market to loosen, and senior living is a natural fit for hospitality workers from restaurants
and hotels,” the company said in a recent update, in an unmistakably optimistic tone.
A regional sales director at Life Care Services, which bills itself as the country's second-largest manager of senior housing rentals, tried to entice new residents to a facility owned by the company called Clarendale at Indian Lake in the Nashville
suburbs by dangling a "call now!"-style promotion for new residents: priority access to COVID-19 vaccines
at a time when vaccines were still extremely scarce.
“Simply refer someone who chooses to move to Clarendale by February 12th*, and we will add them to the list for our vaccine clinic in February,” said the email, which was sent in January. “*Must sign residency agreement on or before February 12th.”
The sales director sent the email to a network of local medical professionals and care providers who serve the area's seniors and are a major source of referrals, and one of them shared the email with Stardia under the condition of anonymity.
A Life Care Services spokesperson stated that the email was sent to referrers because the facility was receiving questions about vaccine availability from potential residents. “The email left too much to interpretation when read out of context,” she added.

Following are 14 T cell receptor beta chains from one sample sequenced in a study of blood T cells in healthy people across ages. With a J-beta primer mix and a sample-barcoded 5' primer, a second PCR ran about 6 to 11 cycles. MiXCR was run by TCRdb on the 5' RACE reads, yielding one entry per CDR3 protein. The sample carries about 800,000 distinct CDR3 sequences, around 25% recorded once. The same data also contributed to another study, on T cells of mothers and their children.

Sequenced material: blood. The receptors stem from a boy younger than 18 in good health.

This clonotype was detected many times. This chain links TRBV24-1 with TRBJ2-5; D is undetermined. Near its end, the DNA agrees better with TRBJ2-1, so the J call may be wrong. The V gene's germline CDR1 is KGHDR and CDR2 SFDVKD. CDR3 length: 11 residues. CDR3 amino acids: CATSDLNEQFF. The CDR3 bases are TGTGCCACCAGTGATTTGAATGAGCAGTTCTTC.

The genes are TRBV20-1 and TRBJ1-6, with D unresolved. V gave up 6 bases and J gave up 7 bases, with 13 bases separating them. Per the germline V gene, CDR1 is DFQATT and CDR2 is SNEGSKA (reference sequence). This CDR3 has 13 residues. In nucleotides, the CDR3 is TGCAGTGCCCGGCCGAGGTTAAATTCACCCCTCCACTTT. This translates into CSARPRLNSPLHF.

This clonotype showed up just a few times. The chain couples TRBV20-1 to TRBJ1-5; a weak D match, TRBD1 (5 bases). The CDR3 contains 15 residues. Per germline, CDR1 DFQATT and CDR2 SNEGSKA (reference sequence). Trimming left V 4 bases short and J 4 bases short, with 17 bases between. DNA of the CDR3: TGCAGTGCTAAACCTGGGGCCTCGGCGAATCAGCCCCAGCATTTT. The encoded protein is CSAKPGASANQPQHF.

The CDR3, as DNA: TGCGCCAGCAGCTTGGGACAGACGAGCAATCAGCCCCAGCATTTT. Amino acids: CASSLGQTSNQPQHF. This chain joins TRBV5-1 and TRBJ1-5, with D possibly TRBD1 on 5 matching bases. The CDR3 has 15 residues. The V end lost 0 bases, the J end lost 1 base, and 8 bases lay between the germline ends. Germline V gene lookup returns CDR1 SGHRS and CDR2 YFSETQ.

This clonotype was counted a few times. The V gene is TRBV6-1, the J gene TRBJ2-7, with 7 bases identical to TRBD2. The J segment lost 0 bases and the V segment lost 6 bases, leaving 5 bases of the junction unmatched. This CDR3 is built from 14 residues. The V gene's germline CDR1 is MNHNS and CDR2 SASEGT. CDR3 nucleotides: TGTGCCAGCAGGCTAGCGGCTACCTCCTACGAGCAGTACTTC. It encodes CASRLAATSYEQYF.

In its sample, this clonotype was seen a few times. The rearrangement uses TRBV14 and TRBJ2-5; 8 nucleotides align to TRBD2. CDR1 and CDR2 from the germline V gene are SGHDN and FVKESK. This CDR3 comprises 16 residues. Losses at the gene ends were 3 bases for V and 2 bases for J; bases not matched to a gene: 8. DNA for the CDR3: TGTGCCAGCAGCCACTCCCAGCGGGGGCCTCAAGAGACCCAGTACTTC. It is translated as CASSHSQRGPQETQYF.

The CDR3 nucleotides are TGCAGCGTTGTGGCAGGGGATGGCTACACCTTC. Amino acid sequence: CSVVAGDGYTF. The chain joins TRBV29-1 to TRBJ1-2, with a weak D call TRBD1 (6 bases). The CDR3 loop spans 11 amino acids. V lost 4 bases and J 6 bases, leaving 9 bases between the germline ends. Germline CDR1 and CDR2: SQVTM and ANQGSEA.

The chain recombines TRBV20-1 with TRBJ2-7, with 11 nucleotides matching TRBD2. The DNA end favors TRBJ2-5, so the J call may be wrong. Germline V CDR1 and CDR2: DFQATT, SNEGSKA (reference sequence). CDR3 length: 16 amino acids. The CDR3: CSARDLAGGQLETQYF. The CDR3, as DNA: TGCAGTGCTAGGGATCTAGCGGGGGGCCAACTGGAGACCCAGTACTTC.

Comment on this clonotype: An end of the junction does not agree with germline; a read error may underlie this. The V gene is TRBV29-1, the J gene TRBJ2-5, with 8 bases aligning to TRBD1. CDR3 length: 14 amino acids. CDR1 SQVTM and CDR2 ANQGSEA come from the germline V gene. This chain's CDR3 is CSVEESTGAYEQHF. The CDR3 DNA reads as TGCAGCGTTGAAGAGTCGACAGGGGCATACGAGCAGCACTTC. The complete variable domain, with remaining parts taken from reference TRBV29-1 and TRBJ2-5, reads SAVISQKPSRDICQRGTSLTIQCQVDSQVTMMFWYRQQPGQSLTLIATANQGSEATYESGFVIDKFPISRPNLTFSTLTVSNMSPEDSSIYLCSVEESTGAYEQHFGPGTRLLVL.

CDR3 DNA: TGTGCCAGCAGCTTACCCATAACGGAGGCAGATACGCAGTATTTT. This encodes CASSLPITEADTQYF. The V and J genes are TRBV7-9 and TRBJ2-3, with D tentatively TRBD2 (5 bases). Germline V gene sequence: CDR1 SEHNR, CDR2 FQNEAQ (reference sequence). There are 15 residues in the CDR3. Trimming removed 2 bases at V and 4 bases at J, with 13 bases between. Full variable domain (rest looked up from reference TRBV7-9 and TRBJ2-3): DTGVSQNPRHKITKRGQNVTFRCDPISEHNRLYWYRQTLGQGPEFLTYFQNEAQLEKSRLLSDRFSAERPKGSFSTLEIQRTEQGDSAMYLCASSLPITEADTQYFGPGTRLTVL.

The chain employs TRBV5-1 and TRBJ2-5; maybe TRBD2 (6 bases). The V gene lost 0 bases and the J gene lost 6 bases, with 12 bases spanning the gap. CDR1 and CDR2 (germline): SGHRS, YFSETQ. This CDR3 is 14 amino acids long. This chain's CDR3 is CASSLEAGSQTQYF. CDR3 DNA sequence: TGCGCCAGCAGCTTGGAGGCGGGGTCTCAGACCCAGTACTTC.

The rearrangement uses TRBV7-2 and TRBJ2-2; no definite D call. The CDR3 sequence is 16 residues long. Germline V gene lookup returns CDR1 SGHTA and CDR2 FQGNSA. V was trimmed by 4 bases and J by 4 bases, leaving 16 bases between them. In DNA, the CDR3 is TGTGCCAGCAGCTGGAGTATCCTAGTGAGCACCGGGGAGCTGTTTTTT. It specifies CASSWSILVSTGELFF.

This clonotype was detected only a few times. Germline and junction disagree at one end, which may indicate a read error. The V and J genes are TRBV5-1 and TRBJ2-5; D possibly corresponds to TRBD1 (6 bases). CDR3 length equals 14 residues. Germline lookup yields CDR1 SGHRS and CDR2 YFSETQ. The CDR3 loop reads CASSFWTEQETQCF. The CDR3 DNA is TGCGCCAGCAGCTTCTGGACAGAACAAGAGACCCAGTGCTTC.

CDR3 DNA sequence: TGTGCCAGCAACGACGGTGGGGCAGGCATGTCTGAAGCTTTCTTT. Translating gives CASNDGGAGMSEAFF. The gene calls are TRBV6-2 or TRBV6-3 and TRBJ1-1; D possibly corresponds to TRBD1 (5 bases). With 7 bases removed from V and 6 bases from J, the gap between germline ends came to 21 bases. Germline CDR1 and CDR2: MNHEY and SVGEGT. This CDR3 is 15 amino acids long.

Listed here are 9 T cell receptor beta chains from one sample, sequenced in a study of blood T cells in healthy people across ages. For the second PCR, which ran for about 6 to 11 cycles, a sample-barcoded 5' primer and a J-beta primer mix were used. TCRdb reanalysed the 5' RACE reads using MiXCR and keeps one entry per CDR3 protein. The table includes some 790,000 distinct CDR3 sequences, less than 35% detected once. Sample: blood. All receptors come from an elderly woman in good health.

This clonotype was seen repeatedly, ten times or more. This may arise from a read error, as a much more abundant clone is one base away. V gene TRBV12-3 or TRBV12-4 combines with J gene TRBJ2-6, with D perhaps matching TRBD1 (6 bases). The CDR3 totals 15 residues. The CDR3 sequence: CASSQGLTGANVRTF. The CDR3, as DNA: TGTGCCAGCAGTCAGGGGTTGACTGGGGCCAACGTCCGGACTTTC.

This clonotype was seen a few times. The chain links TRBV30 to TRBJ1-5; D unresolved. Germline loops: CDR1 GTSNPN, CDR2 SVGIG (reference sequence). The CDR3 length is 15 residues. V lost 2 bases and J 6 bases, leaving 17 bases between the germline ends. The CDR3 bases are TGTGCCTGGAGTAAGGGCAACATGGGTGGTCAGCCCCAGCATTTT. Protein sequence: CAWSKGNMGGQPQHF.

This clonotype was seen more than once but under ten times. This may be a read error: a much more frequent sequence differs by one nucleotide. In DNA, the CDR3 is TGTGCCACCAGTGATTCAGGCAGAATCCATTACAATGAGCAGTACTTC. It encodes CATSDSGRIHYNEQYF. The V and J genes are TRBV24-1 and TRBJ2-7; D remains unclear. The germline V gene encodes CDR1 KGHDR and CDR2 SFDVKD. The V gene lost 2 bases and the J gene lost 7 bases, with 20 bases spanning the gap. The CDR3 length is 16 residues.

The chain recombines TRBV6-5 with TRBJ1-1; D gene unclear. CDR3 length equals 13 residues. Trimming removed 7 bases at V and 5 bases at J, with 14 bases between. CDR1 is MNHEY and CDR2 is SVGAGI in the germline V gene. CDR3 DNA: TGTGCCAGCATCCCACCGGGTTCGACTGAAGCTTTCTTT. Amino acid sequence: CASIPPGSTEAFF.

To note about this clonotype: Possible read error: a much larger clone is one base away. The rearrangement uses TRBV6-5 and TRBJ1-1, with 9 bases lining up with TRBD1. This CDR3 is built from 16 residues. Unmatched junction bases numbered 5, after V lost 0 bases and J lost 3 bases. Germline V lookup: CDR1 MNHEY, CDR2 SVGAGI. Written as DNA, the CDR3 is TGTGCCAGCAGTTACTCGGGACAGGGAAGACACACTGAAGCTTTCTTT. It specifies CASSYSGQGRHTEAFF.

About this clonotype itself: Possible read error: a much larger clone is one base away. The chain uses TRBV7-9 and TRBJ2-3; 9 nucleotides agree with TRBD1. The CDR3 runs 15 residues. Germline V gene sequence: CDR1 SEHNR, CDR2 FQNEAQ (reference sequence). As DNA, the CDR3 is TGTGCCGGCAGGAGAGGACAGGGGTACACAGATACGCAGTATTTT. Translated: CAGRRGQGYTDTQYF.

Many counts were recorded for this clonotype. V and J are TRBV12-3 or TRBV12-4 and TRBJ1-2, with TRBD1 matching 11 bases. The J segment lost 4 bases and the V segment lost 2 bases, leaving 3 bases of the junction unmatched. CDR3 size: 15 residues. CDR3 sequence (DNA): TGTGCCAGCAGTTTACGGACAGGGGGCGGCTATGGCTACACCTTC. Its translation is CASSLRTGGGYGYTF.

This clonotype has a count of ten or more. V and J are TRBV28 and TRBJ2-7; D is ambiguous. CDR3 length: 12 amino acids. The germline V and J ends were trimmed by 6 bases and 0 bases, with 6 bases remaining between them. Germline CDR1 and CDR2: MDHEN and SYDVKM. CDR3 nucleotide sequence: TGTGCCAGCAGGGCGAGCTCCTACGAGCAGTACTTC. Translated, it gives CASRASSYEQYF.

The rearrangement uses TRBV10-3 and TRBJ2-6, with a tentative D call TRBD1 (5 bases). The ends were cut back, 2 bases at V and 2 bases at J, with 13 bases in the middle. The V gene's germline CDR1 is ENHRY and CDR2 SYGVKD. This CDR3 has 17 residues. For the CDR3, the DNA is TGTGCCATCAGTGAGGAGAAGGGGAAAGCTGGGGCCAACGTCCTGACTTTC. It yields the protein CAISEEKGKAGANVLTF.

If you don't make this very high return on investment, you'll be reviewed, put on probation, and if you don't cut it after a while, you're out.
Attorney Kathryn Stebner
However, the person who forwarded the email to Stardia stated that the facility has been aggressively seeking new patients and accepting far sicker patients than before the pandemic.
“I have never seen it this bad,” this person said, adding, “It is not always about the care given; it is about the census,” referring to how close facilities can get to capacity. Life Care Services did not respond to Stardia’s follow-up questions.
Many of these strategies, such as keeping occupancy high and wages low, are simply enhanced versions of how the industry operated prior to the pandemic. According to a 2018 federal occupational survey, tens of thousands of health care aides earned less than $30,000 per year on average.